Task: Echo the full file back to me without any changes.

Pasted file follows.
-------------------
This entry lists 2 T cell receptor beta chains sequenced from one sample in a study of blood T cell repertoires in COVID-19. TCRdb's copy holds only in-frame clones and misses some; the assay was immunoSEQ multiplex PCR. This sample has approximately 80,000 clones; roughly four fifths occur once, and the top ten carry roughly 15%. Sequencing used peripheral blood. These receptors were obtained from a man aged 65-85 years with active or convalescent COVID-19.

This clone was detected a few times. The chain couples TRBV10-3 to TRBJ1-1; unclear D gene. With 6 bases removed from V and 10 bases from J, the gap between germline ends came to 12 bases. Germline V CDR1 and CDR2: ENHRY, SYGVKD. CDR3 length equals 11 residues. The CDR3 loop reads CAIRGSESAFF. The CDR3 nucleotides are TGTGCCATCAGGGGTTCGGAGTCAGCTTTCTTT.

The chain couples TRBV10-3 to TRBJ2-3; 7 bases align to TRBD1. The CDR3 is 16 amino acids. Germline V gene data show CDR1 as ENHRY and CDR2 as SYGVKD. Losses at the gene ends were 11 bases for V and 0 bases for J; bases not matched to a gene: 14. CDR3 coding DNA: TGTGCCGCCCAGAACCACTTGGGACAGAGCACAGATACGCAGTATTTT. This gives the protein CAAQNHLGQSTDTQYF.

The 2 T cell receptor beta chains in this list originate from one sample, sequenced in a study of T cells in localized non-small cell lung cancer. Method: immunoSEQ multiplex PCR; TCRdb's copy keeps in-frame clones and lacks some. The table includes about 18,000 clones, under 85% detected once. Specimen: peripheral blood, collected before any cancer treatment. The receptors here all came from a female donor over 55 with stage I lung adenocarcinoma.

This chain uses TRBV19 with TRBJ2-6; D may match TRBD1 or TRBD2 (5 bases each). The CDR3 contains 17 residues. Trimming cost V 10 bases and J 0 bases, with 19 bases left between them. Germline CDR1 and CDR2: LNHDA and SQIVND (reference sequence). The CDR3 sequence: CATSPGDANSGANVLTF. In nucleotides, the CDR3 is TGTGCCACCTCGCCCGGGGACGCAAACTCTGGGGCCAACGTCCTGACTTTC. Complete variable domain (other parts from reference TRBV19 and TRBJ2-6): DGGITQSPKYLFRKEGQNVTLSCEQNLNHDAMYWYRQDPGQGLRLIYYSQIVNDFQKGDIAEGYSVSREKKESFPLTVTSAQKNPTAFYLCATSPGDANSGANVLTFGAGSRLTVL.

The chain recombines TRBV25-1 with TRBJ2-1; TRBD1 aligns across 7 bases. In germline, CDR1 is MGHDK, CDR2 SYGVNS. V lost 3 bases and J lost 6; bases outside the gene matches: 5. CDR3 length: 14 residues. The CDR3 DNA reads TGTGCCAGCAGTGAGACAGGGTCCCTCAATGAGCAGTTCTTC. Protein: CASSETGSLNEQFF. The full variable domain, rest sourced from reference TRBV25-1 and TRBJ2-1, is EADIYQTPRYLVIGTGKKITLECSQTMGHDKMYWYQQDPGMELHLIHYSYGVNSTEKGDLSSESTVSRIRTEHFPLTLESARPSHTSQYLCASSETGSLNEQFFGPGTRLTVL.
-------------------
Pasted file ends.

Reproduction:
This entry lists 2 T cell receptor beta chains sequenced from one sample in a study of blood T cell repertoires in COVID-19. TCRdb's copy holds only in-frame clones and misses some; the assay was immunoSEQ multiplex PCR. This sample has approximately 80,000 clones; roughly four fifths occur once, and the top ten carry roughly 15%. Sequencing used peripheral blood. These receptors were obtained from a man aged 65-85 years with active or convalescent COVID-19.

This clone was detected a few times. The chain couples TRBV10-3 to TRBJ1-1; unclear D gene. With 6 bases removed from V and 10 bases from J, the gap between germline ends came to 12 bases. Germline V CDR1 and CDR2: ENHRY, SYGVKD. CDR3 length equals 11 residues. The CDR3 loop reads CAIRGSESAFF. The CDR3 nucleotides are TGTGCCATCAGGGGTTCGGAGTCAGCTTTCTTT.

The chain couples TRBV10-3 to TRBJ2-3; 7 bases align to TRBD1. The CDR3 is 16 amino acids. Germline V gene data show CDR1 as ENHRY and CDR2 as SYGVKD. Losses at the gene ends were 11 bases for V and 0 bases for J; bases not matched to a gene: 14. CDR3 coding DNA: TGTGCCGCCCAGAACCACTTGGGACAGAGCACAGATACGCAGTATTTT. This gives the protein CAAQNHLGQSTDTQYF.

The 2 T cell receptor beta chains in this list originate from one sample, sequenced in a study of T cells in localized non-small cell lung cancer. Method: immunoSEQ multiplex PCR; TCRdb's copy keeps in-frame clones and lacks some. The table includes about 18,000 clones, under 85% detected once. Specimen: peripheral blood, collected before any cancer treatment. The receptors here all came from a female donor over 55 with stage I lung adenocarcinoma.

This chain uses TRBV19 with TRBJ2-6; D may match TRBD1 or TRBD2 (5 bases each). The CDR3 contains 17 residues. Trimming cost V 10 bases and J 0 bases, with 19 bases left between them. Germline CDR1 and CDR2: LNHDA and SQIVND (reference sequence). The CDR3 sequence: CATSPGDANSGANVLTF. In nucleotides, the CDR3 is TGTGCCACCTCGCCCGGGGACGCAAACTCTGGGGCCAACGTCCTGACTTTC. Complete variable domain (other parts from reference TRBV19 and TRBJ2-6): DGGITQSPKYLFRKEGQNVTLSCEQNLNHDAMYWYRQDPGQGLRLIYYSQIVNDFQKGDIAEGYSVSREKKESFPLTVTSAQKNPTAFYLCATSPGDANSGANVLTFGAGSRLTVL.

The chain recombines TRBV25-1 with TRBJ2-1; TRBD1 aligns across 7 bases. In germline, CDR1 is MGHDK, CDR2 SYGVNS. V lost 3 bases and J lost 6; bases outside the gene matches: 5. CDR3 length: 14 residues. The CDR3 DNA reads TGTGCCAGCAGTGAGACAGGGTCCCTCAATGAGCAGTTCTTC. Protein: CASSETGSLNEQFF. The full variable domain, rest sourced from reference TRBV25-1 and TRBJ2-1, is EADIYQTPRYLVIGTGKKITLECSQTMGHDKMYWYQQDPGMELHLIHYSYGVNSTEKGDLSSESTVSRIRTEHFPLTLESARPSHTSQYLCASSETGSLNEQFFGPGTRLTVL.